|Also called: arc-boutant a buttress supporting a wall or other structure by an arch or part of an arch that transmits the thrust outwards and downwards|
|a scrap or morsel of food left at a meal.|
|a children's mummer's parade, as on the Fourth of July, with prizes for the best costumes.|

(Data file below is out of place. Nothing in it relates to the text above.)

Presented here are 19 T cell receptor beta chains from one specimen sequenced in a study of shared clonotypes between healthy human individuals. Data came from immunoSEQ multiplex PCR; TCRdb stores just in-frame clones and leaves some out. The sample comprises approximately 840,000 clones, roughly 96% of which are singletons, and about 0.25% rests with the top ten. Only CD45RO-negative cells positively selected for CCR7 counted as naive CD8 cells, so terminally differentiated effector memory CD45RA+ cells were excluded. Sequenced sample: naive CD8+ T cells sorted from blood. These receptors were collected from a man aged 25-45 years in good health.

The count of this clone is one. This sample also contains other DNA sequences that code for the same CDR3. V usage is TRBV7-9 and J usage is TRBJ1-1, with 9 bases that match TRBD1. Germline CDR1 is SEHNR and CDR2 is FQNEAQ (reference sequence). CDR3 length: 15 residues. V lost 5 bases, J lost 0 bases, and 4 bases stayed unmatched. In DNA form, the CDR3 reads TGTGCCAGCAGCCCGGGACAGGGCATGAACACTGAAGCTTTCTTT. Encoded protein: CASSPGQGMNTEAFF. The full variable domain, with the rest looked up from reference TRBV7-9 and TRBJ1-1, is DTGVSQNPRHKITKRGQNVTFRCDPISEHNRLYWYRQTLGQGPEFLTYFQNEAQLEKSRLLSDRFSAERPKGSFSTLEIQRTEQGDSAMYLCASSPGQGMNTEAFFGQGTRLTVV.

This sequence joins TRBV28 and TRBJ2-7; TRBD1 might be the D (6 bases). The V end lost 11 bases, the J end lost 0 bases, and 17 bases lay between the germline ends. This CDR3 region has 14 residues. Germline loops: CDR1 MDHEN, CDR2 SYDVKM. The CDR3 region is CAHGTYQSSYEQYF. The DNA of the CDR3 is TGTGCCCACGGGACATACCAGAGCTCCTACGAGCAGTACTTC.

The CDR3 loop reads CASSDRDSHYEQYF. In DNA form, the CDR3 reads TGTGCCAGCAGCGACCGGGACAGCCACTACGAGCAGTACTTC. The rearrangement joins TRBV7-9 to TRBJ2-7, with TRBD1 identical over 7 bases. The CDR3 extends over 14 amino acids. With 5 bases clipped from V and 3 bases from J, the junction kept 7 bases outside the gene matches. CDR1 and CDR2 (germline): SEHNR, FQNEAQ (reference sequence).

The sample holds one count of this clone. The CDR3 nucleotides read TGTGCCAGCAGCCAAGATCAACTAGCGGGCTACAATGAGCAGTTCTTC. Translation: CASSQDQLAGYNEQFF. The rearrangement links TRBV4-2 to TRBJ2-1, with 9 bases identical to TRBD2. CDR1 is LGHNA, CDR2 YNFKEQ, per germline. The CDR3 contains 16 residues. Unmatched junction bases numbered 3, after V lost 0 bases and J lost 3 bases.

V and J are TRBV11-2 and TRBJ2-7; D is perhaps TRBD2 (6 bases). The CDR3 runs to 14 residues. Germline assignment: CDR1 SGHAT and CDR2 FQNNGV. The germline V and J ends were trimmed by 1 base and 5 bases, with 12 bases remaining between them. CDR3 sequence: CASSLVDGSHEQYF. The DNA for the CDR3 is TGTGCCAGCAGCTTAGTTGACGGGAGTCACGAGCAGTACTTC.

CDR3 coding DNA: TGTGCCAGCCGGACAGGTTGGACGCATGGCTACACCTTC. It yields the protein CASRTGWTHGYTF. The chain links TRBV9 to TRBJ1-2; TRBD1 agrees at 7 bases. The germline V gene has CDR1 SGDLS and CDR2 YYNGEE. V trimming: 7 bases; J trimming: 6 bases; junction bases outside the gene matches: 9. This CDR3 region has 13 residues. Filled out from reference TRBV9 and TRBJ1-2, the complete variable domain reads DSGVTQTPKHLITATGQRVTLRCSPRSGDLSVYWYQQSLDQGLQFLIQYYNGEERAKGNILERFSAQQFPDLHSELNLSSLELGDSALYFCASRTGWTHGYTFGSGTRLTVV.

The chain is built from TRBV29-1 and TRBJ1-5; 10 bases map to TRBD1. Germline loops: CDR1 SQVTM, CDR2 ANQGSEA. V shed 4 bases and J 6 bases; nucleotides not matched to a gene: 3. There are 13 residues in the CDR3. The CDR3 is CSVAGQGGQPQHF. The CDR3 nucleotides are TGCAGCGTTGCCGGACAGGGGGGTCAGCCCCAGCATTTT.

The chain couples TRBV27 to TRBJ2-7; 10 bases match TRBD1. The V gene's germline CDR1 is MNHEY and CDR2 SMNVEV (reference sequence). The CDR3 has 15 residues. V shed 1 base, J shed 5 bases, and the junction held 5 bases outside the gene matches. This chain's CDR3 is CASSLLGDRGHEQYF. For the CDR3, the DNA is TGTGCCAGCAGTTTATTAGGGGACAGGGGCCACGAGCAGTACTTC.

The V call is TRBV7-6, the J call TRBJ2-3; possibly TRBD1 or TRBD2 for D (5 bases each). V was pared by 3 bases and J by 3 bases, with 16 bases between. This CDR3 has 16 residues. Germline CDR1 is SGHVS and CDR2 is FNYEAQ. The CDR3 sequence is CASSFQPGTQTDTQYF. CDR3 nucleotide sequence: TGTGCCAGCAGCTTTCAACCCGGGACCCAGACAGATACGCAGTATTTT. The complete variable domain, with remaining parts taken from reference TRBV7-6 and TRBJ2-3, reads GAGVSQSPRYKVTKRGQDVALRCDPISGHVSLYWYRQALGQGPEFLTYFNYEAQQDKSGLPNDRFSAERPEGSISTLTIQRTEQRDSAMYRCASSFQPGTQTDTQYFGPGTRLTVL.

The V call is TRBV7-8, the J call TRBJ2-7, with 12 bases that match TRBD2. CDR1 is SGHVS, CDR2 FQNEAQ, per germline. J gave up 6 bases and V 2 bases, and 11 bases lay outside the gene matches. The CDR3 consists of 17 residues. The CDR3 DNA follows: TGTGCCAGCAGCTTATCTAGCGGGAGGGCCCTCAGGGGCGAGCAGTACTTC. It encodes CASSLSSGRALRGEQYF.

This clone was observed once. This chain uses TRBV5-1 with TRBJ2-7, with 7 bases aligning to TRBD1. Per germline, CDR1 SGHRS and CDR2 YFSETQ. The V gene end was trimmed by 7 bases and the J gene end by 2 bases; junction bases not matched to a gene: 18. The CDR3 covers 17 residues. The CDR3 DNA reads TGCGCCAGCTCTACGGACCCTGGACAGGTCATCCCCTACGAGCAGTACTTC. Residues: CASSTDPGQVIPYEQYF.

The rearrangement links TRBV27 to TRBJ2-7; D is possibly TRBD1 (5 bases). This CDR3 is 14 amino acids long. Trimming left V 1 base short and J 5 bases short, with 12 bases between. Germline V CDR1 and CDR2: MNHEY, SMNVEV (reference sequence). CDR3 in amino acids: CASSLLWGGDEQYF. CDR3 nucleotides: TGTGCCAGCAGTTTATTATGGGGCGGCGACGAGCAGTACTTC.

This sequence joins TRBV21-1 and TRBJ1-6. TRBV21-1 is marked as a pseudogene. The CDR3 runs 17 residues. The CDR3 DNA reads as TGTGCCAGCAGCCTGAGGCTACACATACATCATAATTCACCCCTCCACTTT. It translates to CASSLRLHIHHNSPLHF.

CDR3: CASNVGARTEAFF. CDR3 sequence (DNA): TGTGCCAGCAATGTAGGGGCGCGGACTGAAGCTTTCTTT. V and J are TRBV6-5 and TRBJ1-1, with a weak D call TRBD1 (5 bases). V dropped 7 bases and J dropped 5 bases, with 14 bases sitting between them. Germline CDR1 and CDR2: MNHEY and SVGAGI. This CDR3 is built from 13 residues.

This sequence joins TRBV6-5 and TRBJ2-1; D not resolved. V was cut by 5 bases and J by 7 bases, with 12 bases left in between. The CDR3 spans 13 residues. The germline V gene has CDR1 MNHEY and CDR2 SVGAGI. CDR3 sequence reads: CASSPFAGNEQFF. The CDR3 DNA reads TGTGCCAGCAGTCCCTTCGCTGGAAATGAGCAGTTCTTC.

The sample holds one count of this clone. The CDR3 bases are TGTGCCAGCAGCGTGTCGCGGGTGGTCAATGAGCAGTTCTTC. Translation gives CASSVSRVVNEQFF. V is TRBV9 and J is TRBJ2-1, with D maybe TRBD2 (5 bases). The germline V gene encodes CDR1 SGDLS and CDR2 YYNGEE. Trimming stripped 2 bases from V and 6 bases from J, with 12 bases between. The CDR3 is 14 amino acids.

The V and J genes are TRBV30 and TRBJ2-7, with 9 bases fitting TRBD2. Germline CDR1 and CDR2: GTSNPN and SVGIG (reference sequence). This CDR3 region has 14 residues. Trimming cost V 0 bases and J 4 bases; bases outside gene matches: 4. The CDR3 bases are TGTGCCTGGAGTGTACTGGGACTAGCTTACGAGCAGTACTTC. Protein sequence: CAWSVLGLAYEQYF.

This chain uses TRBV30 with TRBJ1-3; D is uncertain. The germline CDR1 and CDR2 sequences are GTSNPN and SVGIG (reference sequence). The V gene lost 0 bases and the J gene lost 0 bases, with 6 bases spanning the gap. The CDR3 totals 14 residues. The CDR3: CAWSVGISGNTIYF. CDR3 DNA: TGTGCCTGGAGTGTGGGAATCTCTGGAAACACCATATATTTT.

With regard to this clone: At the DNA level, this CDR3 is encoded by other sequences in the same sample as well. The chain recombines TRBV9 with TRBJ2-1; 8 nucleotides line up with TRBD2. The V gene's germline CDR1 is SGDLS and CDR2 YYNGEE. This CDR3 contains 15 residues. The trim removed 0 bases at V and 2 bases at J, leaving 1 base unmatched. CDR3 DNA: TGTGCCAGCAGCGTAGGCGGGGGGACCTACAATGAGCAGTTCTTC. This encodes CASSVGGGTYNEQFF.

An external, arched support for the wall of a church or other building. Flying buttresses were used in many Gothic cathedrals; they enabled builders to put up very tall but comparatively thin stone walls, so that much of the wall space could be filled with stained-glass windows. The cathedrals of Chartres and Notre Dame de Paris were built with flying buttresses.